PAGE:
Lloyd Blankfein said the U.S. will have to stomach a spike in virus cases as the economy reopens because stimulus efforts can’t go on indefinitely.

The former Goldman Sachs Group Inc. chief executive officer said the Federal Reserve has done a good job responding to the coronavirus crisis, but fiscal stimulus may reach a point where it triggers higher U.S. borrowing rates. Policy makers can’t afford to wait for a vaccine to reopen the economy, he said.

Infection rates will inevitably rise “unless we are going to hunker down until a vaccine comes up or until the virus is obliterated from the face of the earth, which I think is too long to keep people on welfare,” Blankfein said Monday in a Bloomberg Television interview.

The Federal Reserve warned last week that asset prices could suffer should the coronavirus pandemic deepen. Chairman Jay Powell has also said the U.S. economy will recover from the virus outbreak, but the process could stretch through the end of next year.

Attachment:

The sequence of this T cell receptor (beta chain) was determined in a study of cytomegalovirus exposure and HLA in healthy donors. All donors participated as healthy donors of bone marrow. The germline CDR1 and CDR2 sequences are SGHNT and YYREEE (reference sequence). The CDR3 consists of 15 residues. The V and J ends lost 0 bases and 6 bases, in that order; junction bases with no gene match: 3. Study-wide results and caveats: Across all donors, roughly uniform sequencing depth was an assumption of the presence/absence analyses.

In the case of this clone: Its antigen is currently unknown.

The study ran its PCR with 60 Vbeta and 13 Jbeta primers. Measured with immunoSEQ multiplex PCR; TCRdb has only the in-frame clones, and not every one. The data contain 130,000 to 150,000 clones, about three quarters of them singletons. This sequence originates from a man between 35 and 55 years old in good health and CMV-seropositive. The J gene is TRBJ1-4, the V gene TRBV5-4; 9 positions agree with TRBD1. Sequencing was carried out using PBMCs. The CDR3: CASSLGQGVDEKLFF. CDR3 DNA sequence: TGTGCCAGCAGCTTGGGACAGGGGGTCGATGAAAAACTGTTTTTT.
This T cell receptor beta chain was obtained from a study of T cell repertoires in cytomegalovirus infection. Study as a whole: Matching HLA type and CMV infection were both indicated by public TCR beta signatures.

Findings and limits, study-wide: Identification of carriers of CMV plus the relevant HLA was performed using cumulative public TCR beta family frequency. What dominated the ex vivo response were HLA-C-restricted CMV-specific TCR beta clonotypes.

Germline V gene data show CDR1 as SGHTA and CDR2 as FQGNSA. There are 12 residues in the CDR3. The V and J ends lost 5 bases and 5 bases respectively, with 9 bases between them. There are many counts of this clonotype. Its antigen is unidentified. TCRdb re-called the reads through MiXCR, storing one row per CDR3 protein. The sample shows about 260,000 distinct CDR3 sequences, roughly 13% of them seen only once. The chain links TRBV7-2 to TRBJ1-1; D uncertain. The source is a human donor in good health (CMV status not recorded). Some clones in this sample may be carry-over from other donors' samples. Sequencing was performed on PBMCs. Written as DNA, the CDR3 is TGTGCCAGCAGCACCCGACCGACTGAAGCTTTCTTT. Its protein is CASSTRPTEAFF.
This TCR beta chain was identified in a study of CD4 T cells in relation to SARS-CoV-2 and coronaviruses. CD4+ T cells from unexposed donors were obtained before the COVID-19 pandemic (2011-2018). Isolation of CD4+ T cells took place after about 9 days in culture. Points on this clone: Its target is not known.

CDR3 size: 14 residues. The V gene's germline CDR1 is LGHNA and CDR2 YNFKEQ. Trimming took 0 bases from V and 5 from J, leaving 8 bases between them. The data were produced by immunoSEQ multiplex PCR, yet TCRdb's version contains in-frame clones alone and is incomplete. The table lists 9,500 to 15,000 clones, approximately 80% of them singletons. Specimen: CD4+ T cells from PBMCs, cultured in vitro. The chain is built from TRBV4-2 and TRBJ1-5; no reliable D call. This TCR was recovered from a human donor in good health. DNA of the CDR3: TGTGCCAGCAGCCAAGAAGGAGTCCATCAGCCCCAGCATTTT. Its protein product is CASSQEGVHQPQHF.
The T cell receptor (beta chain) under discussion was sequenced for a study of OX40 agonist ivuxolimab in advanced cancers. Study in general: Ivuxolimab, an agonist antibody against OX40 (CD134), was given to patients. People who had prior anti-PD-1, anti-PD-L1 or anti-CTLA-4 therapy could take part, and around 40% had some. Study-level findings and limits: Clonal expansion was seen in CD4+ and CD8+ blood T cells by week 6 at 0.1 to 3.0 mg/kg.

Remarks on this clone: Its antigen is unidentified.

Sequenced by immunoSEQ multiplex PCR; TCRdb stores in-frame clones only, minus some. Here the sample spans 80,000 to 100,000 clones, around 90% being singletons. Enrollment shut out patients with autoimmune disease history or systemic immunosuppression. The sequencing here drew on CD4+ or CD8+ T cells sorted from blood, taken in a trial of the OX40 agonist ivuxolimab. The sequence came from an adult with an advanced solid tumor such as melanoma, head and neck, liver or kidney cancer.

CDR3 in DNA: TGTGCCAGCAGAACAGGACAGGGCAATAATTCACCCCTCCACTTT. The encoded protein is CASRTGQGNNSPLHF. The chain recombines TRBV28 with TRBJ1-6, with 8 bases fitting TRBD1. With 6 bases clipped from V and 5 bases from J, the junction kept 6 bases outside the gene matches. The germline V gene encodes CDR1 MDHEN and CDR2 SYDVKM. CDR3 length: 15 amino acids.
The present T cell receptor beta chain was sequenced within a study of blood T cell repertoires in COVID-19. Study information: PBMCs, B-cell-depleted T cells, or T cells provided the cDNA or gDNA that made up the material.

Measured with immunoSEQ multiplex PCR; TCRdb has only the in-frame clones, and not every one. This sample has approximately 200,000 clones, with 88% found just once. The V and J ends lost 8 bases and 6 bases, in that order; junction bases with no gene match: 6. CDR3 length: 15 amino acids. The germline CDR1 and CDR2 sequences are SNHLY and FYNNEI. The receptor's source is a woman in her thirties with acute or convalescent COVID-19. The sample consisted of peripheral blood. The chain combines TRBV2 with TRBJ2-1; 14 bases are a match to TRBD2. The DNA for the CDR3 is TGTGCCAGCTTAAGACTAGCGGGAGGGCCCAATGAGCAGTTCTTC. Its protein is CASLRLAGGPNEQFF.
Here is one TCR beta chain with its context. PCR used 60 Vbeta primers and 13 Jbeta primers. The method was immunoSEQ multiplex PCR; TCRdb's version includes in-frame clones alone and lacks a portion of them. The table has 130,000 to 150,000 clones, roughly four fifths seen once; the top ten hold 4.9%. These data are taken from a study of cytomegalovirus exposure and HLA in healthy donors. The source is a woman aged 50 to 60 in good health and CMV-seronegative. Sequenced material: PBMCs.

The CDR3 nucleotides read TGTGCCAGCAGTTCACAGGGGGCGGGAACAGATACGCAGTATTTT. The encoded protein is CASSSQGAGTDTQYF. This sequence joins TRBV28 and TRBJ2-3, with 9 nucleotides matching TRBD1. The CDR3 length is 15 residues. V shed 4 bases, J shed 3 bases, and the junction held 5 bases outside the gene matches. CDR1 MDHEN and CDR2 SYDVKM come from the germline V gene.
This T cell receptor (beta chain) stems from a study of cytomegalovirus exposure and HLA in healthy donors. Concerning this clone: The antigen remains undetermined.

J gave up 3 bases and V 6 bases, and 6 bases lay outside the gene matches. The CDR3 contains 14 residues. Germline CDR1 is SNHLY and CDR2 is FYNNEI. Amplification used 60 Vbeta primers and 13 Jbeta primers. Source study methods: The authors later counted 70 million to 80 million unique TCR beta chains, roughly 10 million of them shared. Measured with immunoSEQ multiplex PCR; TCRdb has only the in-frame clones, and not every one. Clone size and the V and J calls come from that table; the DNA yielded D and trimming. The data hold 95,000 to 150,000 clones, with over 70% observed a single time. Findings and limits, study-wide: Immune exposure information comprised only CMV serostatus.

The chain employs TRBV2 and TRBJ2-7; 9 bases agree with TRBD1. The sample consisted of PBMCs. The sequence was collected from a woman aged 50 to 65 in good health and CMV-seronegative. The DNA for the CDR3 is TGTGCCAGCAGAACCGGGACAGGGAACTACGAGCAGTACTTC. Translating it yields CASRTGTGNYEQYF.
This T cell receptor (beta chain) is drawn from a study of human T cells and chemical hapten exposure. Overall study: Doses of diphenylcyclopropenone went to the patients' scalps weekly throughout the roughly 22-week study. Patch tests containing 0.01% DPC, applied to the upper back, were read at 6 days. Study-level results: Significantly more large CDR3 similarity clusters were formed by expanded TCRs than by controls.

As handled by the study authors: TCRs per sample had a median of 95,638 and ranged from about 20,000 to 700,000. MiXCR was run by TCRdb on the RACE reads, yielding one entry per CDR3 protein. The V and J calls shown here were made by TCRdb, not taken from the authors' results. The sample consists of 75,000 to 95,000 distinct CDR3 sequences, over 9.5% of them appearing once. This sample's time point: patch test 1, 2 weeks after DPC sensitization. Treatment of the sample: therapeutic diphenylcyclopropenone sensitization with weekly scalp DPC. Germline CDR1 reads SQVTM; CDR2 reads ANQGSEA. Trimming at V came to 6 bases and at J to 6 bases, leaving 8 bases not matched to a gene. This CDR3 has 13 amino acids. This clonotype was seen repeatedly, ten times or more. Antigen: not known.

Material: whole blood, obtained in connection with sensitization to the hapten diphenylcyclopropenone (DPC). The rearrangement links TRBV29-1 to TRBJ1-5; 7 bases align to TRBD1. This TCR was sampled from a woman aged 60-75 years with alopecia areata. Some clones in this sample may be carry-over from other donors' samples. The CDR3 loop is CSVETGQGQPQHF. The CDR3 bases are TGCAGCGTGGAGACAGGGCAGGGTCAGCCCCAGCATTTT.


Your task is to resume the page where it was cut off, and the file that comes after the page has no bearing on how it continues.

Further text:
“People are going to be very critical if the official sector sacrificed more than it needed to,” Blankfein said, “because at the end of the day, the exposures are going to be almost the same.”

Blankfein departed Goldman Sachs at the end of 2018 after leading the firm through the last financial crisis and the decade-long recovery that followed.

The U.S. has been financing the stimulus through borrowing, and Blankfein called investors’ willingness to accept low interest rates extraordinary.

“We shouldn’t let this go to our heads,” the former CEO said. “Who knows when our investors in the U.S. paper decide they need to be compensated a lot higher for the risk they are taking.”

This article was provided by Bloomberg News.